‘Both India and the U.S. share the same fundamental goal'

A senior U.S. official on Monday said Washington did not want to jeopardise India's energy security by asking it to reduce its dependence on Iranian oil, but made it clear that New Delhi was expected to join the West's attempts to pressure Tehran into accepting conditions on the nuclear issue.

Maintaining that up to a point the U.S. also wanted a diplomatic solution, U.S. Under Secretary for Political Affairs Wendy Sherman said it was up to India to fulfil its international obligation with respect to Iran.

Her comments come days after BRICS (Brazil, Russia, India, China and South Africa) warned in a joint communique that any attempt that resulted in a conflagration with Iran would be disastrous for the region.

“Both India and the U.S. share the same fundamental goal,” Ms. Sherman said, delivering a lecture at the American Centre here. She acknowledged that Iran was crucial to India as a substantial source of energy and as a gateway to Afghanistan and Central Asia “but we should accept that there are serious and legitimate concerns about the nature of Iran's activity. India has voted four times at the International Atomic Energy Agency on resolutions expressing concerns about Iran's activities. We are serious about diplomatic resolution of the issue but the time and space for diplomatic activity is not unlimited…We are not putting pressure on India…It can take whatever way to fulfil its international obligations.”

Strategic talks

Ms. Sherman held talks with Foreign Secretary Ranjan Mathai in preparation for the annual foreign minister-level strategic dialogue in June which will see some ballast being added to the bilateral ties. She will also be visiting Nepal and Bangladesh in the coming days.

With over a dozen initiatives that address interests of both sides having been launched since Mr. Mathai visited Washington in February last, Ms. Sherman and the Foreign Secretary largely focussed on the preparation for the strategic dialogue, said official sources.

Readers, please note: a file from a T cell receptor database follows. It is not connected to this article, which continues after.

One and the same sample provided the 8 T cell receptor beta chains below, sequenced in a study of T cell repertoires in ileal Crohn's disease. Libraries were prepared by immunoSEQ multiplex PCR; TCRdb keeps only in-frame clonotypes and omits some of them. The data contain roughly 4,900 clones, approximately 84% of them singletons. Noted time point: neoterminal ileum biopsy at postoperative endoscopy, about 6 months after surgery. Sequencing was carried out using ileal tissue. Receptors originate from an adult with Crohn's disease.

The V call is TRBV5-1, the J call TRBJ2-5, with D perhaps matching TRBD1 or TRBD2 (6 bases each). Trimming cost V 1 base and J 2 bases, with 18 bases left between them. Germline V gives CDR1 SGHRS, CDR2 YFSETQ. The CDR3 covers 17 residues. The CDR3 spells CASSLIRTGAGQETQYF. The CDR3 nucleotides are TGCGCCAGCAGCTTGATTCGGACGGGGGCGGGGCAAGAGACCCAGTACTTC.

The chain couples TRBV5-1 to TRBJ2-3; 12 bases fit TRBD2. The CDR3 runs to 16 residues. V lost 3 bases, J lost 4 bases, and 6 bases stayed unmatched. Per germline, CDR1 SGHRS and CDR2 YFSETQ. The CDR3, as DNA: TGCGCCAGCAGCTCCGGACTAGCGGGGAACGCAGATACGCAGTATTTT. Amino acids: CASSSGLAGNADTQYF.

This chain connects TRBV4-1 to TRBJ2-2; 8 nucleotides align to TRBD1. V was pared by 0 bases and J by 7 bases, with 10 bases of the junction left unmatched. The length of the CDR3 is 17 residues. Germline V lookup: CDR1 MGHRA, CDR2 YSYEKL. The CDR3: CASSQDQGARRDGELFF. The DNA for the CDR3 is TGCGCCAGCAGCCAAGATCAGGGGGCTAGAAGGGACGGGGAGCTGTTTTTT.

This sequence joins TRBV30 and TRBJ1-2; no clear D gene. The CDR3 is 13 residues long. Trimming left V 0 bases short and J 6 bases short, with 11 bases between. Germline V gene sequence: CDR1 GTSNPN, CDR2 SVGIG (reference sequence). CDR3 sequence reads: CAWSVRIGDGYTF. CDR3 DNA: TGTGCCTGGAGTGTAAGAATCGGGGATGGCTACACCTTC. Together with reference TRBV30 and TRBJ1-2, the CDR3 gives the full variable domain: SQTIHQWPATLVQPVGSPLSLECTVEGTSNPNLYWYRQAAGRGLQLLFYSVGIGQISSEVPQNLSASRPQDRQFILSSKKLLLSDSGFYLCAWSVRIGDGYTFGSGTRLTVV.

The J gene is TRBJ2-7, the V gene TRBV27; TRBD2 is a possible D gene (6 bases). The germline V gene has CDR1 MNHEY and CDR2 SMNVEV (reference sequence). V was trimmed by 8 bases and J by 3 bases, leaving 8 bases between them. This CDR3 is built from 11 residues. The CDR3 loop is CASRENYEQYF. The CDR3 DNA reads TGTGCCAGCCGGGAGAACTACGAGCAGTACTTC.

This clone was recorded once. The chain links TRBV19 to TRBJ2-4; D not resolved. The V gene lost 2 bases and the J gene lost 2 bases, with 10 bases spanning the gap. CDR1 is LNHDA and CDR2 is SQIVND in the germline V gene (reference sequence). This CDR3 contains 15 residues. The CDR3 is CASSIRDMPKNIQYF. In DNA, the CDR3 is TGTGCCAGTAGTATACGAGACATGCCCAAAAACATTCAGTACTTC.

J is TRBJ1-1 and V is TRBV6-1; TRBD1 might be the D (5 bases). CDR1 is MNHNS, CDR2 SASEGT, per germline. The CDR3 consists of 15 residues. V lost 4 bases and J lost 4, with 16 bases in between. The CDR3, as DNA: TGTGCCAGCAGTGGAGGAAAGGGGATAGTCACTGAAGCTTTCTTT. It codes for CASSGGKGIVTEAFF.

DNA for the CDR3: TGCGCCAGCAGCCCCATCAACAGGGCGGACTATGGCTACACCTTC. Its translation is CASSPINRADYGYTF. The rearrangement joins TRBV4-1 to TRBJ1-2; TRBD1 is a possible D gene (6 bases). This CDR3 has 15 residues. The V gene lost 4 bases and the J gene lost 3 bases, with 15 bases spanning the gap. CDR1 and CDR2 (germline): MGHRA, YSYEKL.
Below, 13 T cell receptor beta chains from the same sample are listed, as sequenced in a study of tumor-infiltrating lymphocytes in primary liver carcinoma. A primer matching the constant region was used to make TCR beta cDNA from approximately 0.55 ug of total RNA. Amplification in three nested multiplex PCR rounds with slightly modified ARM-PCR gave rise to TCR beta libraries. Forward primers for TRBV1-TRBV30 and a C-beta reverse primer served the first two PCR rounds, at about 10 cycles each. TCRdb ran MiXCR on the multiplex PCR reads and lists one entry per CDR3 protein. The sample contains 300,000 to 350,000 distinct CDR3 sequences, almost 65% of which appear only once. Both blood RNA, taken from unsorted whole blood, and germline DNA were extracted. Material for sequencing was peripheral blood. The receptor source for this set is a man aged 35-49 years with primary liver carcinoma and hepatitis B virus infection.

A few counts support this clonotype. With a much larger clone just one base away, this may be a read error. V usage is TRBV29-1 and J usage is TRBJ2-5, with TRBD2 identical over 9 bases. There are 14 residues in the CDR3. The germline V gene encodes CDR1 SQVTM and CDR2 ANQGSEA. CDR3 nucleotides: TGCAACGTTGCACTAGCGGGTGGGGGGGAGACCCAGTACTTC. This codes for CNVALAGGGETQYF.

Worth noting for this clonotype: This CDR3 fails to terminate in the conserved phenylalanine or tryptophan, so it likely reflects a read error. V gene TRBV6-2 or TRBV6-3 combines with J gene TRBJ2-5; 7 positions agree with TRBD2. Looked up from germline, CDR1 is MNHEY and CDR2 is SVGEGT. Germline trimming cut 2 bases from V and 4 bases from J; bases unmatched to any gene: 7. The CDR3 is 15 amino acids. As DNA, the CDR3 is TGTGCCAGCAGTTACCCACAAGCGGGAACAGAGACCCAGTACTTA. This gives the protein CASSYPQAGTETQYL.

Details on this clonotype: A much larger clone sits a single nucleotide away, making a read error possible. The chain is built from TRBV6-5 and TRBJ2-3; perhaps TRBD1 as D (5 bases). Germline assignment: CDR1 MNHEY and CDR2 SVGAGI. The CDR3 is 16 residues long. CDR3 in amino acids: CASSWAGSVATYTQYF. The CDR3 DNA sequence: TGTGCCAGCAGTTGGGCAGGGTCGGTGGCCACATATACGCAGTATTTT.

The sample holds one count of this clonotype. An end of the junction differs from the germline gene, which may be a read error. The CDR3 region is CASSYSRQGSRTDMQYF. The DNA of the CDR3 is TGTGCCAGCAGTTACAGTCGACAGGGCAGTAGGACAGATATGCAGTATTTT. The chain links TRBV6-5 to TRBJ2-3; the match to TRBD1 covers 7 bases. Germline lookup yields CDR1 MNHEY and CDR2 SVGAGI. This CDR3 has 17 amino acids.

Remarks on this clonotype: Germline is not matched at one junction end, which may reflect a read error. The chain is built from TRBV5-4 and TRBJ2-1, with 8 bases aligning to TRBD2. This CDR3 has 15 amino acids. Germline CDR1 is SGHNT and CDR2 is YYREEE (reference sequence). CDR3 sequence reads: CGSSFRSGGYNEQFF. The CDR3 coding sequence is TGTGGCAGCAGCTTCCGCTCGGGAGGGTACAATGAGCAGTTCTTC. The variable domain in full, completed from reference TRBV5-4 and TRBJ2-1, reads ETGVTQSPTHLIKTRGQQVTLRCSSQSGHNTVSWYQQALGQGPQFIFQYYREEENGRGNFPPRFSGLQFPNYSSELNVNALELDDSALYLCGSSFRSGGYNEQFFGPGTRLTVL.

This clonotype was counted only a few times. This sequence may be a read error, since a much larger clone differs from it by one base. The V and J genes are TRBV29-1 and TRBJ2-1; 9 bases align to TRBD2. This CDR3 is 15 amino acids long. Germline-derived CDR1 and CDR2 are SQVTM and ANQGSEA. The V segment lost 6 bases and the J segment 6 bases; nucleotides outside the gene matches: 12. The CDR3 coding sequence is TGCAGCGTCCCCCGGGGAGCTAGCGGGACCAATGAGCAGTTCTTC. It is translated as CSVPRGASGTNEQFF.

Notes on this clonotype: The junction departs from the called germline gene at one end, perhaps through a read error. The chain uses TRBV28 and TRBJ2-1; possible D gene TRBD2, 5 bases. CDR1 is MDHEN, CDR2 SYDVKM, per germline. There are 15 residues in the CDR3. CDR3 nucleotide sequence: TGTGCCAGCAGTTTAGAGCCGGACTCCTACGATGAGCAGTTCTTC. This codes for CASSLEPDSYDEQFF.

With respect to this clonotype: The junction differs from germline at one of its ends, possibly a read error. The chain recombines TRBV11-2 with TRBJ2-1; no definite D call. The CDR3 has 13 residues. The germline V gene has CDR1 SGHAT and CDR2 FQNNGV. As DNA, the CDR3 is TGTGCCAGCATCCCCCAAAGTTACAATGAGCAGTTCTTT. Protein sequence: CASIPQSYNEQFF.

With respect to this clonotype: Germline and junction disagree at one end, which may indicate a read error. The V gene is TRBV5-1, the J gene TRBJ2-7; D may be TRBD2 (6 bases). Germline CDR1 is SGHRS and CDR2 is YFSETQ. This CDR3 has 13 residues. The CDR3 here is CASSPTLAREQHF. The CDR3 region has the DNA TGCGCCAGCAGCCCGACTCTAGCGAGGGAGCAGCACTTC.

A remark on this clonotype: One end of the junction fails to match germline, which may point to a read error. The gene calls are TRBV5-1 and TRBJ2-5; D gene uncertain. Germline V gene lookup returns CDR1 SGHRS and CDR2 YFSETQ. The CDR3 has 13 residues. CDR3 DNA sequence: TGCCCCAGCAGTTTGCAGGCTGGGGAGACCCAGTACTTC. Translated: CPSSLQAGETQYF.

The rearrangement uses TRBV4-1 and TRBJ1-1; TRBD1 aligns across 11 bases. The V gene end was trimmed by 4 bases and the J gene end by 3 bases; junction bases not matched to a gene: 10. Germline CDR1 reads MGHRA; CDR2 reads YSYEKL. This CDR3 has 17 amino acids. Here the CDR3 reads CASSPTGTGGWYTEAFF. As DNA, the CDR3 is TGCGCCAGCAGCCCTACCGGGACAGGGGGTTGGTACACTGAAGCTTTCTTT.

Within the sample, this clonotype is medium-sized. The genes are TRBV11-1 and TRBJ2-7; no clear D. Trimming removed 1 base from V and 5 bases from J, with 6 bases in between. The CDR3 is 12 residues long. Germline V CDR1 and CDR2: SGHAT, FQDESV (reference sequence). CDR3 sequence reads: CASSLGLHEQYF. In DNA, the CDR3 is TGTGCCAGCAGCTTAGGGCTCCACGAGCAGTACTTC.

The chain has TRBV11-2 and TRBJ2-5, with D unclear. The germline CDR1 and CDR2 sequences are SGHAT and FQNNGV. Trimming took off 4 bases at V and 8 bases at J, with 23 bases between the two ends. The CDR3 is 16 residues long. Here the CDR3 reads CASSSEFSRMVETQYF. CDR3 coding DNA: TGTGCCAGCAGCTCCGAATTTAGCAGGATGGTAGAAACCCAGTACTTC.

“The discussions were held in a friendly and candid manner. They included a review of important developments since Mr. Mathai's visit to the U.S. and covered all regional and international issues of interest to both sides,” the sources added.

Since Mr. Mathai's visit, there have been several meetings such as the Defence Policy Group, the Women's Empowerment Dialogue, the Joint Technical Group in Defence and Consular Dialogue, besides visits by the U.S. Commerce Secretary, the Deputy NSA, the NSA and Assistant Secretary of State Robert Blake.

The two sides have launched the first Infrastructure Debt Fund, begun discussions between the Nuclear Power Corporation of India Ltd. and U.S. suppliers, especially Westinghouse, and are reported to be making good progress on resolving administrative issues, including staffing and property matters.

Ms. Sherman said the intention behind her visit was to take stock of the state of bilateral ties two years after U.S. President Barack Obama visited India.

She also listed the joint engagements coming up in the coming days. She pointed out that this was not a “formula for alignment,” as is feared in some quarters here, but to form the basis for a sustainable partnership.

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